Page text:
Many women who reach the point of menopause experience hot flashes as a common side effect. While hot flashes are relatively normal and an anticipated side effect of the natural changes that occur during menopause, some women may have harsher symptoms than others. As a result some women seek various treatment methods to help alleviate the intensity of menopausal symptoms.
There are various methods for managing menopausal symptoms. It’s important for women to have comprehensive information about the treatment options available so they can decide which one is best for them.
Part of testosterone’s role in a woman’s body is to contribute to libido and arousal, which is why many women will consider taking it if they experience an unwanted drop in sexual desire.
Certain herbal remedies claim to reduce hot flashes, night sweats, and mood changes. There is, however, a lack of quality scientific studies and evidence that herbal remedies are effective in relieving menopause symptoms, and a lack of knowledge about their long-term safety.
This week the National Women’s Health Network was back at the FDA fighting for medically accurate information about the dangers of hormone therapy during menopause.
Hot flashes are the most common symptom of menopause, and are extremely aggravating to women. While some women never have hot flashes and others have mild or infrequent hot flashes, some women experience dozens each day.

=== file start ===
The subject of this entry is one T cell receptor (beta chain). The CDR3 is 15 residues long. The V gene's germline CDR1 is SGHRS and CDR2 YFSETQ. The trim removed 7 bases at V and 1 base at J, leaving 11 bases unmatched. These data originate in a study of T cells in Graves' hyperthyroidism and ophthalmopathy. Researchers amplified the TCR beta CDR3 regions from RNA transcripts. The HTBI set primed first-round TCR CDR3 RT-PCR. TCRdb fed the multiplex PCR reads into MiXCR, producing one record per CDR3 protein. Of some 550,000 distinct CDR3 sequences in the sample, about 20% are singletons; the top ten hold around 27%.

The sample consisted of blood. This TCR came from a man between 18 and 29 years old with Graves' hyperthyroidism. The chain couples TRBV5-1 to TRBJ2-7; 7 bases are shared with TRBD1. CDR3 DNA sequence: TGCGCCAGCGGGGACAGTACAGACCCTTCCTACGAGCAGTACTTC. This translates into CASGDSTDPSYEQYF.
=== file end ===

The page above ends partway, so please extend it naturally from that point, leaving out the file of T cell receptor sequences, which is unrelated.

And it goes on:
Since the early 2000s, the use of menopausal hormone therapy has continued to decline after the initial findings of the Women’s Health Initiative (WHI) showed an increased risk of breast cancer and serious cardiac events with the use of estrogen plus progestin.
No form of estrogen, or estrogen plus progestin, has been proven to prevent heart disease. Yet millions of women have taken these powerful drugs, encouraged by physicians who believed that hormone therapy prevented heart disease.
Questions about whether hormone therapy might increase women’s cancer risk – particularly breast and ovarian cancer – have been raised for some time.
Menopause hormone therapy works to relieve symptoms whether a woman is 41 and adjusting to the aftermath of surgical menopause, or she’s 71 and enjoying sexual activity with a new partner.